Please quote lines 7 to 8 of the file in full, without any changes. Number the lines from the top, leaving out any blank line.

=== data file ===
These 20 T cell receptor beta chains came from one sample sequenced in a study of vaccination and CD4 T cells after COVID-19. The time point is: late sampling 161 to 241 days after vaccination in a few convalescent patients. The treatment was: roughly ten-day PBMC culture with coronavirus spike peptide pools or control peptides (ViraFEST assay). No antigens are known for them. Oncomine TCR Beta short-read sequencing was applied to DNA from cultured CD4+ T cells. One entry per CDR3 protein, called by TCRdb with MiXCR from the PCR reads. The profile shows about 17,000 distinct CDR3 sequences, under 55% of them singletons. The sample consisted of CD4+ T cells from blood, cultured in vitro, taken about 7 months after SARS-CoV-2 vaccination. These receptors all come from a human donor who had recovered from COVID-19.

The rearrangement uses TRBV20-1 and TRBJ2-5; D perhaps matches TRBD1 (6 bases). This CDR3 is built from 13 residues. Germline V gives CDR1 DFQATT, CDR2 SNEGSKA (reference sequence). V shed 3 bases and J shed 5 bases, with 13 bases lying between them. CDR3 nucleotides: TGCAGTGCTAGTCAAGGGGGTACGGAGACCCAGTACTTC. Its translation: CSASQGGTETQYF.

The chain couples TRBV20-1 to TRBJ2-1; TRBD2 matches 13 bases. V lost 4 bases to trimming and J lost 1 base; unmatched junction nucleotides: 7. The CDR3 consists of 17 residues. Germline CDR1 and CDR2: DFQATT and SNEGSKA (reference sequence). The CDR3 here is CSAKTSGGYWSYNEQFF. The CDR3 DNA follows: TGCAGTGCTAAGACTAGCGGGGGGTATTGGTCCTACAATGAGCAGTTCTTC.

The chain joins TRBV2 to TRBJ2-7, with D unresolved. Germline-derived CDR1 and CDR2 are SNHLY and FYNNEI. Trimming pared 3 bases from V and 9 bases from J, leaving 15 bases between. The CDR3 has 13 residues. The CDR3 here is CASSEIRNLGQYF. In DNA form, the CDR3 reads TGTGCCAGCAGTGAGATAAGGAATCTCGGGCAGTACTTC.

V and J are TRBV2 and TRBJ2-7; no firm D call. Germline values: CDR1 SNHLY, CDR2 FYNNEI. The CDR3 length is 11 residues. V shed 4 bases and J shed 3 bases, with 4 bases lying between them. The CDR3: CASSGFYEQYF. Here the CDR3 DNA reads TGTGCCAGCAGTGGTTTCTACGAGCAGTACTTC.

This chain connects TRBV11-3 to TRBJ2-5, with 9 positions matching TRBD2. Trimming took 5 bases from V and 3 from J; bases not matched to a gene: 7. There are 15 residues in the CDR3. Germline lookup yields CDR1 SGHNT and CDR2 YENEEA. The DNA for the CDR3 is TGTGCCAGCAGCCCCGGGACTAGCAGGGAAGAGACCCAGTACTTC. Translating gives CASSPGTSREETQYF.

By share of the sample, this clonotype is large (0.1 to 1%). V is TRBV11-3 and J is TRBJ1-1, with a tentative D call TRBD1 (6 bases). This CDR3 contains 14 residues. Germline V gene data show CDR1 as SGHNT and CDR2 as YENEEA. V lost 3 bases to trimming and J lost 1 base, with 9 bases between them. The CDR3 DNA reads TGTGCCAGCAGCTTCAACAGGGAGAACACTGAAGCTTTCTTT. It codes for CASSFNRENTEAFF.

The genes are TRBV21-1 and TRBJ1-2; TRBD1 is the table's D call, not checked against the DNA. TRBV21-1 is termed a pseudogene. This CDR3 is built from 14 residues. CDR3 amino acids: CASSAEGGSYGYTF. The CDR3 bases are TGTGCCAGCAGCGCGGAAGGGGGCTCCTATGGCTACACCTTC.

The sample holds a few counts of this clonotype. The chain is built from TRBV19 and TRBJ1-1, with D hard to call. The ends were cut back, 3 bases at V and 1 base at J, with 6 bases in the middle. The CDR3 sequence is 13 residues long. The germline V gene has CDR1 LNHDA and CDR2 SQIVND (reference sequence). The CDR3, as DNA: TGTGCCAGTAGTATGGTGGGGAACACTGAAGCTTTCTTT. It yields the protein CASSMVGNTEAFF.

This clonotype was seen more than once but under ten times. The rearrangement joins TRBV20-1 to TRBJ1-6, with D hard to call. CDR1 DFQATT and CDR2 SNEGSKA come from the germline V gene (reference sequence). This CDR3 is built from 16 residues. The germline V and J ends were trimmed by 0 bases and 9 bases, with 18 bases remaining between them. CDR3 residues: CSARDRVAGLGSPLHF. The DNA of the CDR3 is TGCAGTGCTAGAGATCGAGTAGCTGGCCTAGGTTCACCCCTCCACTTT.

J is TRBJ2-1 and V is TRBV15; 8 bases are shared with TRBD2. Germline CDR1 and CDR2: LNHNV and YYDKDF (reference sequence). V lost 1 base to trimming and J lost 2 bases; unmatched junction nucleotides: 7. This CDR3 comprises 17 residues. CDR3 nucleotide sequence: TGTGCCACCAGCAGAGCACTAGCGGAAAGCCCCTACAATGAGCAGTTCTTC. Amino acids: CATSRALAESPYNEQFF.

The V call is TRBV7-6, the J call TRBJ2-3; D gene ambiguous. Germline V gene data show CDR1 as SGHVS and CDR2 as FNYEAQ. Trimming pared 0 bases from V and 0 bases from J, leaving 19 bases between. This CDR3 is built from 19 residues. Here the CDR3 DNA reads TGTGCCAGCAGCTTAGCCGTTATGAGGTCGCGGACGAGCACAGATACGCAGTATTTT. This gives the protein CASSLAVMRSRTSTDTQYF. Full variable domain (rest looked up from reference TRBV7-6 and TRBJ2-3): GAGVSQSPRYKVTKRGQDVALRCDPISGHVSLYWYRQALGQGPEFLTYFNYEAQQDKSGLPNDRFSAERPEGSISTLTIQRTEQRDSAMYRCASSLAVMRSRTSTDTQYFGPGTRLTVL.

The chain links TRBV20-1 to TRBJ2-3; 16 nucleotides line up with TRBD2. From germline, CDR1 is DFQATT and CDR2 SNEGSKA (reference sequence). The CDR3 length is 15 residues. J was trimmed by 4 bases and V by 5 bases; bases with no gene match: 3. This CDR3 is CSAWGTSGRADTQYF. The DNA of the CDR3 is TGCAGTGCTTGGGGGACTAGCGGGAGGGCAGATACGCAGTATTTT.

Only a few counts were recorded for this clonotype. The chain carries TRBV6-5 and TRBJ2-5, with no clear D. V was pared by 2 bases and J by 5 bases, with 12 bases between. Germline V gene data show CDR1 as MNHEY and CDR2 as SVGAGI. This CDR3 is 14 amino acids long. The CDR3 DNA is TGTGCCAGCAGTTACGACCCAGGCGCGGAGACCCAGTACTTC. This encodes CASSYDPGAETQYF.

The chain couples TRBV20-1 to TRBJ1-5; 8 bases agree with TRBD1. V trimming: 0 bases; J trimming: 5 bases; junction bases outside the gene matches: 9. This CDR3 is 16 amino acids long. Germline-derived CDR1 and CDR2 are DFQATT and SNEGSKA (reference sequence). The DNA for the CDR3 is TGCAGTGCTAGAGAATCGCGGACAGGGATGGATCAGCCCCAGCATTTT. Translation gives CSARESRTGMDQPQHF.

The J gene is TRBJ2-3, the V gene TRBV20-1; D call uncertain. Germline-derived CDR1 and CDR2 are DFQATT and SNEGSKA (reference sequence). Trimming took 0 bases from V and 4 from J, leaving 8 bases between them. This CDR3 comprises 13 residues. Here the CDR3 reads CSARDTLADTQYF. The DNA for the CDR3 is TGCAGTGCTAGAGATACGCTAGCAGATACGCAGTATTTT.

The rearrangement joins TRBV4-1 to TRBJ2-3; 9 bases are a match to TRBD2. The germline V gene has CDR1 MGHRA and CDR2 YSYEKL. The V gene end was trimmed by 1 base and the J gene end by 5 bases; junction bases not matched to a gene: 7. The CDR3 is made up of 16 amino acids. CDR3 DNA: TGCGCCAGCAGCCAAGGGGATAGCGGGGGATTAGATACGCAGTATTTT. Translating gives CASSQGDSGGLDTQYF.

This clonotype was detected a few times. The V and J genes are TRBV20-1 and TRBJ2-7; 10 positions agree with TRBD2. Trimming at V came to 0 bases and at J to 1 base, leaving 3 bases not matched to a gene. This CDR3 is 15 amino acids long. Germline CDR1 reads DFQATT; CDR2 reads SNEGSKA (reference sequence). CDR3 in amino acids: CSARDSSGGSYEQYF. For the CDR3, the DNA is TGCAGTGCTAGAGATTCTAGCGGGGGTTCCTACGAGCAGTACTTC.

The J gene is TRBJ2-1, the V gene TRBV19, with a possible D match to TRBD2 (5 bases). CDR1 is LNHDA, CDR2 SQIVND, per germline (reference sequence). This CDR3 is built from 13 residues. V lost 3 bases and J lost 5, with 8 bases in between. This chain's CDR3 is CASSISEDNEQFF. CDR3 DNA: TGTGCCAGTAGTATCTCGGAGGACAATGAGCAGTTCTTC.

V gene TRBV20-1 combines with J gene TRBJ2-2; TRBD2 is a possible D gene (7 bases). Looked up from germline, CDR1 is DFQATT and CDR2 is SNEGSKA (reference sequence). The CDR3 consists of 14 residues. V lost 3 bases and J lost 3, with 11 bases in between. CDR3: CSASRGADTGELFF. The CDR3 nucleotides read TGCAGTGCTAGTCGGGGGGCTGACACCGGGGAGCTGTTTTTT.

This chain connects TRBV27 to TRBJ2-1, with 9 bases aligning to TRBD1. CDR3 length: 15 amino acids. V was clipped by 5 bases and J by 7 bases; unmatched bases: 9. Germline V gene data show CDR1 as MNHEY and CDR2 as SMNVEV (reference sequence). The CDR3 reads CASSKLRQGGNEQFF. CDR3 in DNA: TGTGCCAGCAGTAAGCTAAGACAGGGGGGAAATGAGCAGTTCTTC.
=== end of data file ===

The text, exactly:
By share of the sample, this clonotype is large (0.1 to 1%). V is TRBV11-3 and J is TRBJ1-1, with a tentative D call TRBD1 (6 bases). This CDR3 contains 14 residues. Germline V gene data show CDR1 as SGHNT and CDR2 as YENEEA. V lost 3 bases to trimming and J lost 1 base, with 9 bases between them. The CDR3 DNA reads TGTGCCAGCAGCTTCAACAGGGAGAACACTGAAGCTTTCTTT. It codes for CASSFNRENTEAFF.

The genes are TRBV21-1 and TRBJ1-2; TRBD1 is the table's D call, not checked against the DNA. TRBV21-1 is termed a pseudogene. This CDR3 is built from 14 residues. CDR3 amino acids: CASSAEGGSYGYTF. The CDR3 bases are TGTGCCAGCAGCGCGGAAGGGGGCTCCTATGGCTACACCTTC.